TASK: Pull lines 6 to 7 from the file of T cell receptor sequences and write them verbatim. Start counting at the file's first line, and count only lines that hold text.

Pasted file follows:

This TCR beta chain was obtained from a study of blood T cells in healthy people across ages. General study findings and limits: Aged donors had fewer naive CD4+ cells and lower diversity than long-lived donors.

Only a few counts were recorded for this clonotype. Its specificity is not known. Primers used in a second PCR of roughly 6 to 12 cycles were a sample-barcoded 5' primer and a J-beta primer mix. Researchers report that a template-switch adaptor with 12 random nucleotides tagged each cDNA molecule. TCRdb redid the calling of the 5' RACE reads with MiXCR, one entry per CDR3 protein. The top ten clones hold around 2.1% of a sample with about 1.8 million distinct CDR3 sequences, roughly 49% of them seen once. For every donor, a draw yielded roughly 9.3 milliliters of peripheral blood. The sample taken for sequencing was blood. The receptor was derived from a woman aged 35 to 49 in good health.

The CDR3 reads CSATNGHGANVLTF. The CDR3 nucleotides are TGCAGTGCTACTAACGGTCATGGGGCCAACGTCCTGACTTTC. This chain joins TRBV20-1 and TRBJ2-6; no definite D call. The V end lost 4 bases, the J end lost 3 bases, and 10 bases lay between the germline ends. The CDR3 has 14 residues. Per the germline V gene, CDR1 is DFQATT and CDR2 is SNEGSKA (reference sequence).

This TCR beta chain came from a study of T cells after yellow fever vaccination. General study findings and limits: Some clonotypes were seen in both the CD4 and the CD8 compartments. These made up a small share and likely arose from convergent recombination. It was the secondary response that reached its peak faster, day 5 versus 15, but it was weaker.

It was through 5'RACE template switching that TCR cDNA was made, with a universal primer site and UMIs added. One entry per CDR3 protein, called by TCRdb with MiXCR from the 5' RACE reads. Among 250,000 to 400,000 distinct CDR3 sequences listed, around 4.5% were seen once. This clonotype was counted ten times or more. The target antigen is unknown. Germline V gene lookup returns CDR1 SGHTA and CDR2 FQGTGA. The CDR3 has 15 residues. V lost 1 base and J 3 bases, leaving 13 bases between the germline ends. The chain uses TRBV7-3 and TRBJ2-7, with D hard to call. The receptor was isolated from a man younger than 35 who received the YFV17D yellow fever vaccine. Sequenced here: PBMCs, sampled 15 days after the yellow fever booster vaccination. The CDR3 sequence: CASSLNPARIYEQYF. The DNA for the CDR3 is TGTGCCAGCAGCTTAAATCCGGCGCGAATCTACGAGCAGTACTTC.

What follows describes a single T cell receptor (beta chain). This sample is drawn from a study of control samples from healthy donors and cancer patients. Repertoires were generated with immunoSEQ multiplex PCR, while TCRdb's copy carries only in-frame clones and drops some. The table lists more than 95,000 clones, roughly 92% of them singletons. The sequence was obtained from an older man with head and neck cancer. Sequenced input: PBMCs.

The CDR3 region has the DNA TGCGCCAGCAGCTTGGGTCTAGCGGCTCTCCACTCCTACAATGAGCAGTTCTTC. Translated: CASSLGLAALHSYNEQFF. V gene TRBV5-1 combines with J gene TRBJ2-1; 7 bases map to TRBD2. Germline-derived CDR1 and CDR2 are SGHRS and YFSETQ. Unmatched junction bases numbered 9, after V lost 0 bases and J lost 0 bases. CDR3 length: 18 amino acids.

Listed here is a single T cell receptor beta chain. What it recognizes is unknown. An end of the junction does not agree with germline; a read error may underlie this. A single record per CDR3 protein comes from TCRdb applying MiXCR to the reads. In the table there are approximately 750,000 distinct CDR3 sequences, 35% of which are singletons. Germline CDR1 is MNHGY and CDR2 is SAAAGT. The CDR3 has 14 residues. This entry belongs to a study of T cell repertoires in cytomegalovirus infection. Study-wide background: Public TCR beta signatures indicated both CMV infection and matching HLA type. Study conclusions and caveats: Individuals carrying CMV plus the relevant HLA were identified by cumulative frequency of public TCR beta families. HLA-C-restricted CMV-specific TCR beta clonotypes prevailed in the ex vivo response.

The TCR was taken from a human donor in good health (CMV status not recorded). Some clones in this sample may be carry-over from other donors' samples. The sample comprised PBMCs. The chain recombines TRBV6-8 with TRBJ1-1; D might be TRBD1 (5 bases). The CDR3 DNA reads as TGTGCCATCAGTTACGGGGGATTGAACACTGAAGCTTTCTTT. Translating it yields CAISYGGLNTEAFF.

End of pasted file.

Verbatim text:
What follows describes a single T cell receptor (beta chain). This sample is drawn from a study of control samples from healthy donors and cancer patients. Repertoires were generated with immunoSEQ multiplex PCR, while TCRdb's copy carries only in-frame clones and drops some. The table lists more than 95,000 clones, roughly 92% of them singletons. The sequence was obtained from an older man with head and neck cancer. Sequenced input: PBMCs.

The CDR3 region has the DNA TGCGCCAGCAGCTTGGGTCTAGCGGCTCTCCACTCCTACAATGAGCAGTTCTTC. Translated: CASSLGLAALHSYNEQFF. V gene TRBV5-1 combines with J gene TRBJ2-1; 7 bases map to TRBD2. Germline-derived CDR1 and CDR2 are SGHRS and YFSETQ. Unmatched junction bases numbered 9, after V lost 0 bases and J lost 0 bases. CDR3 length: 18 amino acids.